Energy Tariff Reform in Ukraine: Estimated Effects and Policy Options
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Energy sector reforms have for a long time been viewed as one of the most important challenges facing Ukraine. The most visible manifestation of reforms so far has been the steep hikes in energy tariffs for households to ‘market’ levels, above all for natural gas and central heating. The magnitude of gas tariff hikes in Ukraine and the short time span over which they have been implemented have been unprecedented: they rose nearly ten times within less than two and a half years. Partly due to this, between 2013 and 2015 residential gas consumption in Ukraine declined by about one third and will probably fall by another 9% in 2016 according to our estimations, essentially meaning sacrifice of households’ living standards. Because of the higher energy payments, private consumption of other (non-energy) items has suffered as well. This is a disturbing development: the suppressed demand for non-energy consumer goods represents a clear social loss in an economy which has been suffering from a persistent inadequacy of aggregate demand.
At the same time, our analysis demonstrates that the magnitude of gas tariff hikes implemented in Ukraine has been clearly excessive when viewed from the production (cost) side. Under plausible assumptions regarding the dynamics of domestic gas production, residential consumption and gas import prices in the years to come, we come to the conclusion that the state-owned gas monopolist Naftogaz (and, via higher tax revenues, the government at large) will be accruing rents to the tune of at least 2% of GDP – essentially at the expense of the population. The source of this rent is the fact that the wholesale price for largely domestically produced gas has been set now on par with imported gas, which – after the recent sharp reduction in gas demand – is now needed only in limited quantities to cover the households’ needs. To amend the situation in the short run, the government should either extend the scope of energy subsidies to poor households or, even better, roll back the energy tariffs. The latter task should be relatively easy to accomplish as long as Naftogaz remains state-owned.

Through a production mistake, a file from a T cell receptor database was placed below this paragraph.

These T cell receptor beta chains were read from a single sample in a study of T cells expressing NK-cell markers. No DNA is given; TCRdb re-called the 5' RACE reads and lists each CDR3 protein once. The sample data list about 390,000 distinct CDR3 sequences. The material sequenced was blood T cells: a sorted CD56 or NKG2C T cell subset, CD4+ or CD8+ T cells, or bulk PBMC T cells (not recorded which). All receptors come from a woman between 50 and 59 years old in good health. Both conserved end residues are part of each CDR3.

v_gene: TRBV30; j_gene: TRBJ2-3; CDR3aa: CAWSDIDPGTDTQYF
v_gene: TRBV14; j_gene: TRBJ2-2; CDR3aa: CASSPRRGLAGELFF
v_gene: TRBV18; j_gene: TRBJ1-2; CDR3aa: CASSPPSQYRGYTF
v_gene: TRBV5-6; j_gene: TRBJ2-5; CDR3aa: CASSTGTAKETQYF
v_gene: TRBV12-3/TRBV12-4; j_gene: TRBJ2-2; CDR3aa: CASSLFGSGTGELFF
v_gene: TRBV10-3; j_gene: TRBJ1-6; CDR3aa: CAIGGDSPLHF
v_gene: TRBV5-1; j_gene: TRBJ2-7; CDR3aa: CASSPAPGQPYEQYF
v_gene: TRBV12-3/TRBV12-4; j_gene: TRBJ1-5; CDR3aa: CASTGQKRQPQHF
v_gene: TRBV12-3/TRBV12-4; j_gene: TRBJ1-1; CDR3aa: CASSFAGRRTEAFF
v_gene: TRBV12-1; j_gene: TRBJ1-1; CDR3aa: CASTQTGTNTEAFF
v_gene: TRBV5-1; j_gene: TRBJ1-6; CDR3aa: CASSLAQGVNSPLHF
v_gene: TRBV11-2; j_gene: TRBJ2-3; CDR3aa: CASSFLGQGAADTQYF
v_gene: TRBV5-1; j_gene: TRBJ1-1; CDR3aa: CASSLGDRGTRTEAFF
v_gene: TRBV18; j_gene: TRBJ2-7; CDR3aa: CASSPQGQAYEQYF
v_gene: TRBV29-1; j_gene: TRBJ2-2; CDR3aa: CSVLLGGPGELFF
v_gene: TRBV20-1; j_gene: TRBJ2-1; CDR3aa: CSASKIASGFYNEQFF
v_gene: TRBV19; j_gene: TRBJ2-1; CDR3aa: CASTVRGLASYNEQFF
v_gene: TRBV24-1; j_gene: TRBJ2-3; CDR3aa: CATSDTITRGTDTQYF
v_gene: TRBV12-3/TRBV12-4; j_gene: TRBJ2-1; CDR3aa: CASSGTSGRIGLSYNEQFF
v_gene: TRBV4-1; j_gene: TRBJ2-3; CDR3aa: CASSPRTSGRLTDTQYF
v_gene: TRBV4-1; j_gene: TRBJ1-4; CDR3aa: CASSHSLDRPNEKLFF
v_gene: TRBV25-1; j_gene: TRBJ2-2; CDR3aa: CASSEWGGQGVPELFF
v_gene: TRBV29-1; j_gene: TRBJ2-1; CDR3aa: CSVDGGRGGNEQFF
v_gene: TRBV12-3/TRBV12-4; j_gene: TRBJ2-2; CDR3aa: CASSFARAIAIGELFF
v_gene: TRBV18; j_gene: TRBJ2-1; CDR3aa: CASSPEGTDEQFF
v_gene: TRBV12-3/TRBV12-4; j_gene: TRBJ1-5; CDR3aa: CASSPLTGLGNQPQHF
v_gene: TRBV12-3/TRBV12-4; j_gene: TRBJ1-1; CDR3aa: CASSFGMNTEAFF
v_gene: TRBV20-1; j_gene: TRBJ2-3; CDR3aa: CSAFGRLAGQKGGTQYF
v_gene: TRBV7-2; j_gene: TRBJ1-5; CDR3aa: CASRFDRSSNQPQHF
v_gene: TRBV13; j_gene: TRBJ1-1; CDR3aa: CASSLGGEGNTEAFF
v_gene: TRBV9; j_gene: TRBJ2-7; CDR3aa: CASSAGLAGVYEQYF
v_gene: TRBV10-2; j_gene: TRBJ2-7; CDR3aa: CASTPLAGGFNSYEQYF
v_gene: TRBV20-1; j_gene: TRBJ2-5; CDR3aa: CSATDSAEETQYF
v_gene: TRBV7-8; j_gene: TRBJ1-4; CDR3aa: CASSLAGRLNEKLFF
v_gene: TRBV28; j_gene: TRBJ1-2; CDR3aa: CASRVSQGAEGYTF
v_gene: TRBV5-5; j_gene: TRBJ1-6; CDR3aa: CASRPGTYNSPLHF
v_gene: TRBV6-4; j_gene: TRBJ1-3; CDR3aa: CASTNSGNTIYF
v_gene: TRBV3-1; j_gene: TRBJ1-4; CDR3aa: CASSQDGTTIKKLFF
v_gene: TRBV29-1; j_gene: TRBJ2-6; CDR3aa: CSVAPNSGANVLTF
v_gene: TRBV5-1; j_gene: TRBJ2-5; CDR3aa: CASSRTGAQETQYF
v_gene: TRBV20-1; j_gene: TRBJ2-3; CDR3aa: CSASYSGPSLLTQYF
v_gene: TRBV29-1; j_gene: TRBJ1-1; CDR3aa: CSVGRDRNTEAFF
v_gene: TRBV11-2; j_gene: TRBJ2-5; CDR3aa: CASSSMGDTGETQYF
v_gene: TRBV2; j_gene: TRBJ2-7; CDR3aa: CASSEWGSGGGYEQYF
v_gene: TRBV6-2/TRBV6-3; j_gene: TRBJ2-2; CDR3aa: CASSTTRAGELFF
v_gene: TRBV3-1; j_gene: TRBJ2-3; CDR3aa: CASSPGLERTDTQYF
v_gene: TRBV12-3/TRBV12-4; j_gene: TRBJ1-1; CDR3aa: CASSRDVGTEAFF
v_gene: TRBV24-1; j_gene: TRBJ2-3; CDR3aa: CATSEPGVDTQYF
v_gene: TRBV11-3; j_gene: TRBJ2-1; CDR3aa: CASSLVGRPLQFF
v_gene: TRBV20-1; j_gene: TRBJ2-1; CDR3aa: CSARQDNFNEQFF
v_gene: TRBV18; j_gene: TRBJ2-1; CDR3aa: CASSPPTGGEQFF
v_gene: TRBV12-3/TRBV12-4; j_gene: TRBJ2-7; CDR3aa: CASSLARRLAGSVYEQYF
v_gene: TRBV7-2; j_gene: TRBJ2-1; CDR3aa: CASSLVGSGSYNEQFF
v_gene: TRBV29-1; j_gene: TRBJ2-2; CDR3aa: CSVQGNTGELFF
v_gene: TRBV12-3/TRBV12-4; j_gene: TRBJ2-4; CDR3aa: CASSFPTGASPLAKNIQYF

In the longer run, various measures may be contemplated to improve energy efficiency in the household sector. In this vein, the government may consider extending the scope of subsidies, e.g. by providing lower interest rates and a higher reimbursement rate for energy-efficient loans, especially for the purpose of installation of heating meters in residential buildings. Government subsidies along these lines would be crucial in solving the long-term structural problem of excessive energy consumption, and should enjoy priority over the short-term task of fiscal consolidation.
Keywords: energy demand, energy prices, Almost Ideal Demand System (AIDS)
JEL classification: D12, Q4
Countries covered: Ukraine
Research Areas: Sectoral studies